Braves thrive despite not firing on all cylinders

Braves thrive despite not firing on all cylinders

Braves thrive despite not firing on all cylinders
ATLANTA -- As the Giants rode their tremendous pitching staff to a World Series title last year, one of their broadcasters, Duane Kuiper, described their tendency to routinely win low-scoring contests as "Torture."

As the Braves look back on the first half of this season, they certainly will remember a number of torturous games and stretches.

But with a pitching staff that is arguably more complete than the ones that included Greg Maddux, Tom Glavine and John Smoltz, the Braves entered the All-Star break with one of the game's best records and plenty of hope that the season's second half could prove to be even better.

Braves right fielder Jason Heyward recently summarized the season's first half by saying, "It could be a lot worse and it could be a lot better."

Had the Braves entered this season knowing Heyward's sore right shoulder would severely limit his production and that Dan Uggla would bat below .200 and produce sporadic power at best, they certainly wouldn't have expected to be in their current position.

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Throw in the fact that Martin Prado missed most of the final month before the All-Star break, and it's quite obvious that Braves manager Fredi Gonzalez and his players have reason to be thankful. Ahead of the Midsummer Classic, the Braves find themselves sitting atop the National League's Wild Card standings and within reach of the Phillies in the NL East race.

"You can't say enough about what our pitching staff has done for us this year," Braves All-Star catcher Brian McCann said. "Our pitchers have been there for us all year, and now we're starting to swing the bats a little better."

After struggling to find his power during the season's first six weeks, McCann carried the Braves' offense through the final six weeks before the break and was rewarded with his sixth consecutive All-Star selection.

AT THE BREAK
First-half awards
  1. MVP: Brian McCann -- The game's best-hitting catcher has become a true leader in the clubhouse.
  2. Cy Young: Jair Jurrjens -- Blessed with a high baseball IQ, he understands how to succeed without dazzling stuff.
  3. Rookie: Craig Kimbrel -- Freddie Freeman and Brandon Beachy also deserve consideration, but Kimbrel earns the nod courtesy of the fearless poise shown in the closer's role
  4. Top reliever: Jonny Venters -- Arguably the game's best reliever in the first half, he was nearly perfect before fatigue bothered him in two late-June appearances.
Players to watch in the second half
  1. Dan Uggla : The Braves can only hope that he shows his normal power and a least a hint of consistency in the second half.
  2. Derek Lowe : While run support has been an issue, the veteran hurler has not lived up to his $15 million salary or the hope produced during last year's perfect September.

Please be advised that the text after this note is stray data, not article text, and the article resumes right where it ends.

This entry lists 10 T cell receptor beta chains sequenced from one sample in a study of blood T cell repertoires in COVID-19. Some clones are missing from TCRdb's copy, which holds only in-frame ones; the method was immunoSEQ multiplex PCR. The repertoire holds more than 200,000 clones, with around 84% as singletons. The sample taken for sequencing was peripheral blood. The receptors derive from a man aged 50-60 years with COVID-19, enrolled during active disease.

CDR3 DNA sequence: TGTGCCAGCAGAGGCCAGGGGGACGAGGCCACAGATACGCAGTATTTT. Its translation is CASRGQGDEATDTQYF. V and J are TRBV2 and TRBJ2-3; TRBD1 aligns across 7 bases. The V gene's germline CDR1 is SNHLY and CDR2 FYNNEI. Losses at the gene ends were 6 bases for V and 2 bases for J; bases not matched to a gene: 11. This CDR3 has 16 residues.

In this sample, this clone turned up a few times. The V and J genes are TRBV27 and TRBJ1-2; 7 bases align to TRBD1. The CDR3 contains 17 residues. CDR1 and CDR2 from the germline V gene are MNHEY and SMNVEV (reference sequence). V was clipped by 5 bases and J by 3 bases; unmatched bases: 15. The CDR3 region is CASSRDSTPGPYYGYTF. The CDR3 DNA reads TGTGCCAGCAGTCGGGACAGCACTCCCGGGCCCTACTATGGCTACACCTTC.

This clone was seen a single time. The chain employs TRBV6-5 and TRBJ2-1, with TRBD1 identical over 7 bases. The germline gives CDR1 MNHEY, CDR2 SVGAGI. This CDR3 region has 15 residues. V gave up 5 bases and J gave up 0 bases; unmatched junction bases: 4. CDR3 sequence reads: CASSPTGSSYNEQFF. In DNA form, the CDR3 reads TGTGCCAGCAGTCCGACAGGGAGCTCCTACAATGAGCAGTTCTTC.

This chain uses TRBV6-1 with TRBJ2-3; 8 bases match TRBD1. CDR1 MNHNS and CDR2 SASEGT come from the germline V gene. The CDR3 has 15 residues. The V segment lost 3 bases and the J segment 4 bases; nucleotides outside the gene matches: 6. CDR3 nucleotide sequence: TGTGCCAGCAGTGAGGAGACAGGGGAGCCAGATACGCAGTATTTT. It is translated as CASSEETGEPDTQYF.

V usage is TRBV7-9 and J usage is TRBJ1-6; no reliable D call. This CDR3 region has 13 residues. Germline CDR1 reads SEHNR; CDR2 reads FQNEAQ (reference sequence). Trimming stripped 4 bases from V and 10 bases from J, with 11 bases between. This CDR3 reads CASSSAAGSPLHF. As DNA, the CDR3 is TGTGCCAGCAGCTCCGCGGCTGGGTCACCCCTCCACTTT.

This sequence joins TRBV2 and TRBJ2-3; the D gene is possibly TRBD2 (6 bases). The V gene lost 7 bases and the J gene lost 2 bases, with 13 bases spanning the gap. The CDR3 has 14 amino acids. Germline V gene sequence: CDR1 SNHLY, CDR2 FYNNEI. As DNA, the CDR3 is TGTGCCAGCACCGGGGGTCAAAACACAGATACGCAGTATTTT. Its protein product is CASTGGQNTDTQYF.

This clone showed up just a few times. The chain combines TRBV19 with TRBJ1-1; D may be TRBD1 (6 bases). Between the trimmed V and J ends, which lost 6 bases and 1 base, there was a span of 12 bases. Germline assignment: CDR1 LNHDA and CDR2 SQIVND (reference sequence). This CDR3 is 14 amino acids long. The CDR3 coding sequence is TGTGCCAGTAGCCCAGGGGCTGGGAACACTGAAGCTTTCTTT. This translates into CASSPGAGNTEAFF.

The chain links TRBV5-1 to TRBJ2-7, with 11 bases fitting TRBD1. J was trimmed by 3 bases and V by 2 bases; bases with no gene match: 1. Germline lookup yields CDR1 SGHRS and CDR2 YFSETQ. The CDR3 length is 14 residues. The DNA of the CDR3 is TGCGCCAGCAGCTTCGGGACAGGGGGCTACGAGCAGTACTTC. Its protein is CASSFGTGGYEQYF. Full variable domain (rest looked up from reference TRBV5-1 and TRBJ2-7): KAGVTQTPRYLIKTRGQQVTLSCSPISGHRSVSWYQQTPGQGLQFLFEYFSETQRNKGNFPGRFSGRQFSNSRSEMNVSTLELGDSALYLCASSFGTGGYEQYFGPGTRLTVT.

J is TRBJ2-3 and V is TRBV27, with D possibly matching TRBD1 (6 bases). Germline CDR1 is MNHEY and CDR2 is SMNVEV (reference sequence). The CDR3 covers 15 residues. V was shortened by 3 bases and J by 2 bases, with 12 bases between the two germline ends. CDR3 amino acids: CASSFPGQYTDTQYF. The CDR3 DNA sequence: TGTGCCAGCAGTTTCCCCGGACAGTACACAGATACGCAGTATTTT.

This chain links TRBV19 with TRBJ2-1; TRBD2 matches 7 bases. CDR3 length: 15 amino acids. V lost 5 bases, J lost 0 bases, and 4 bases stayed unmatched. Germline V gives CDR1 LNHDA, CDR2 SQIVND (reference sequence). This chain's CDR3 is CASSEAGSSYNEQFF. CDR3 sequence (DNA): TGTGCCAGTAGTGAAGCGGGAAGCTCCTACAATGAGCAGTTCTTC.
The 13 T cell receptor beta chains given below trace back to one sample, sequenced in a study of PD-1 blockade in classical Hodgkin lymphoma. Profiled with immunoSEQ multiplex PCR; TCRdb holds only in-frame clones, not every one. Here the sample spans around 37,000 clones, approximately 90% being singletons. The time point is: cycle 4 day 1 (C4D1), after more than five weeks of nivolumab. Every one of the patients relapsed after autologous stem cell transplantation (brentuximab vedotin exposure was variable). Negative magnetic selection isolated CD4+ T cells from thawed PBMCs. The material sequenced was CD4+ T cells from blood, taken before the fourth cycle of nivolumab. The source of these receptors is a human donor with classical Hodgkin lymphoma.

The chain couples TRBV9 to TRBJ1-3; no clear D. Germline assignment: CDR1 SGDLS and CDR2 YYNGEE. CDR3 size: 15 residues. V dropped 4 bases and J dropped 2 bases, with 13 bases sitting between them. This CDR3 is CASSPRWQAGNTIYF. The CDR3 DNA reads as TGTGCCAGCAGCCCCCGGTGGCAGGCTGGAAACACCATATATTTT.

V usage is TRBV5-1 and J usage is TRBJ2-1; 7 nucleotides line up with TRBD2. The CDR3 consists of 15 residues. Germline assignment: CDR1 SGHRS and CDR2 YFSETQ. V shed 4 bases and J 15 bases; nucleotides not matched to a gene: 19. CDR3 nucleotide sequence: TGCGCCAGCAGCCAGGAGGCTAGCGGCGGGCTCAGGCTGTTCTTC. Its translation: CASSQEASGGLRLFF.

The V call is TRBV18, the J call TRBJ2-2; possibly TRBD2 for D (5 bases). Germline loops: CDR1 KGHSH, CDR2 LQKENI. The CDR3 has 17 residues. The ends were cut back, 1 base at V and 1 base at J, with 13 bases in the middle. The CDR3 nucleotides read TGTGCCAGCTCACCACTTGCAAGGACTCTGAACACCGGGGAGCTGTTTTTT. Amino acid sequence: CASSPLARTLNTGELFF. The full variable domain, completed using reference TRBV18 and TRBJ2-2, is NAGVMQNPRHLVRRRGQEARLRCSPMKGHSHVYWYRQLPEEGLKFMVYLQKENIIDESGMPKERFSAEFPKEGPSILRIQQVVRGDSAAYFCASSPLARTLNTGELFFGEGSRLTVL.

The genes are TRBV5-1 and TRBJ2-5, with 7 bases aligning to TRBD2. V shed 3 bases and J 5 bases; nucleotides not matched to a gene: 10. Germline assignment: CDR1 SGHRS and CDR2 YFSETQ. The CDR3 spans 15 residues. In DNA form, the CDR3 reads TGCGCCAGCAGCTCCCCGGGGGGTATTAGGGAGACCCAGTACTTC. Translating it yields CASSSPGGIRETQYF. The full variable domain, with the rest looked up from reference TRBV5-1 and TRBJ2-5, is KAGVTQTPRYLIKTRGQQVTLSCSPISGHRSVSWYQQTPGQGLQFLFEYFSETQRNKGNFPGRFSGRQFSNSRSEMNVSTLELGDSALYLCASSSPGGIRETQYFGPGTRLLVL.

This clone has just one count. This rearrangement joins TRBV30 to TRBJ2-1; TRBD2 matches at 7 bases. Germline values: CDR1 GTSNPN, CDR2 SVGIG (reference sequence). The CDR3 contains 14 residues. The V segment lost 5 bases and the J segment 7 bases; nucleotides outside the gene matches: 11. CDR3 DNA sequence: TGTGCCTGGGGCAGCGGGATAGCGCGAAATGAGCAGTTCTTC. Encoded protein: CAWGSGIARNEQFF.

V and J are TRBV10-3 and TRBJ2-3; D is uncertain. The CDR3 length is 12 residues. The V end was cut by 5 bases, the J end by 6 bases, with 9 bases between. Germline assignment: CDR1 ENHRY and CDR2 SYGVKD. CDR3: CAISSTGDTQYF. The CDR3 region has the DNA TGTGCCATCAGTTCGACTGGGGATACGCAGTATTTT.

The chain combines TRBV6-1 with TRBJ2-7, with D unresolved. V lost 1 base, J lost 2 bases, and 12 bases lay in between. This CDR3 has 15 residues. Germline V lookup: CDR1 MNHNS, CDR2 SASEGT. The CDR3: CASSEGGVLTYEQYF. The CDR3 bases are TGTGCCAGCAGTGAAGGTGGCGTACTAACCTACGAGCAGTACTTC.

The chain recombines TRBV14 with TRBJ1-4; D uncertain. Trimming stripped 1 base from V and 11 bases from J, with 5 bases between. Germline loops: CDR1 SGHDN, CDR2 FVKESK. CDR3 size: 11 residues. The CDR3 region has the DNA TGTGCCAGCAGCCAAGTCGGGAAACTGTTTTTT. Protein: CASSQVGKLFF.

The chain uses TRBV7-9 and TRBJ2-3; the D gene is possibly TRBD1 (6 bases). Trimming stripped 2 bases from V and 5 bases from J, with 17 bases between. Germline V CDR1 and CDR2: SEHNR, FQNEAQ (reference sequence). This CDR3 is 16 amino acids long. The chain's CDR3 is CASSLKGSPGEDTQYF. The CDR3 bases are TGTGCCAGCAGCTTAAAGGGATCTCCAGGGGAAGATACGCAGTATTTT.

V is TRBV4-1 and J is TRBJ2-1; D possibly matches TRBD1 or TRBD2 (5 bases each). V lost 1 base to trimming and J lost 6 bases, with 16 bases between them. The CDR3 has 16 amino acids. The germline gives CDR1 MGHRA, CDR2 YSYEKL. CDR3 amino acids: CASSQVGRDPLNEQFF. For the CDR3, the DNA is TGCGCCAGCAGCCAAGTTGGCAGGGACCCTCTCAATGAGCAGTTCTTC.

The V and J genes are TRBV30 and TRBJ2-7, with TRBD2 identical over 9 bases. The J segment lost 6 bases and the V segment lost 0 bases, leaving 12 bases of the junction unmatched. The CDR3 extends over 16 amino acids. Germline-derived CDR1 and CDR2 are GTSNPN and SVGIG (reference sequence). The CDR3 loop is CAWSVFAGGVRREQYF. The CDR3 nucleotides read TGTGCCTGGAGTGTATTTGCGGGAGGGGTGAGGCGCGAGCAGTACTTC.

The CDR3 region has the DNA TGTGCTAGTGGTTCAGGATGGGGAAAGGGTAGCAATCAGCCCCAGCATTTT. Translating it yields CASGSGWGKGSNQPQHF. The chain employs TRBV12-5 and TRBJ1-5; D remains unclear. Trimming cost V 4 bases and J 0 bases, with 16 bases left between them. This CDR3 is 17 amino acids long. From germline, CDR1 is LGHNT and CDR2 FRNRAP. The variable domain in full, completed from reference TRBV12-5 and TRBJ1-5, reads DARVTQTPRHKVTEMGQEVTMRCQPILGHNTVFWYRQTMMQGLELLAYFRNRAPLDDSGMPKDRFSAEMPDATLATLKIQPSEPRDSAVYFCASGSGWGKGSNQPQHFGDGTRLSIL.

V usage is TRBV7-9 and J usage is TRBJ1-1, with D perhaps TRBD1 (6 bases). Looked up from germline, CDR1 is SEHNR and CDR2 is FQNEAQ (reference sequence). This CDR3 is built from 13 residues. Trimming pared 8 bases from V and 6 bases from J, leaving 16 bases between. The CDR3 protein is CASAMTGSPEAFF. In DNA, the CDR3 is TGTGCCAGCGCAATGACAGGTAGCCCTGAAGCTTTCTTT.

3. Freddie Freeman: The talented rookie first baseman has great power and natural skills that could quickly make him a household name in the baseball world.

After his club swept the Blue Jays on June 22, Braves general manager Frank Wren said it felt like Atlanta was five games under .500, when the team was actually 10 games over at that point. This was the overwhelming sense felt by many members of the organization as the team persevered through June's offensive struggles.

While hitting just .222 in June, the Braves still managed to notch 17 victories -- six of which were decided by one run. Ten of those wins were earned in games where the pitching staff allowed two runs or fewer.

"We feel like our offense is starting to do some things," Braves veteran starter Tim Hudson said. "When we get Prado back and get him back in there, he's our best player and he's been missing for a while, but the guys have been doing a great job without him. When the offense has been slow, our pitching has been able to pick them up and put some zeroes up."

As the Braves prepare for the season's second half, they are encouraged that Prado is once again healthy and hoping that the ever-reliable Chipper Jones continues to hit in the clutch like he did during the first half. At the same time, there is still the sense that things can't help but get better for Uggla, who entered this season regarded as the right-handed power threat that would complete the Braves' lineup.

Still, while there is plenty of uncertainty surrounding what Uggla might be able to provide, the Braves are confident that their pitching staff is capable of duplicating its first-half success. Jair Jurrjens entered the break as a top NL Cy Young Award candidate, and Tommy Hanson has positioned himself to also be a candidate before the season is complete.

The bullpen suffered a big blow just two weeks into the season when Peter Moylan was lost with a back injury that will likely sideline him into August. But with rookie closer Craig Kimbrel proving ready for his role and All-Star setup man Jonny Venters once again proving to be one of the game's best relievers, the Braves' relief corps has so far shown itself to be one of the team's strengths.

As the Braves move toward the July 31 non-waiver Trade Deadline, they may opt to add an outfielder if they feel Jordan Schafer is not quite ready to serve as an effective leadoff man on a daily basis. There is also a chance they will simply try to add depth to the bullpen with the acquisition of a middle reliever.

But for the most part, the Braves entered the break feeling good about themselves and understanding that the second half could ultimately exceed the first half.

"We all liked our team coming into the season, and nothing has changed," McCann said. "We're just really looking forward to seeing what we can do after the break."

Mark Bowman is a reporter for MLB.com. This story was not subject to the approval of Major League Baseball or its clubs.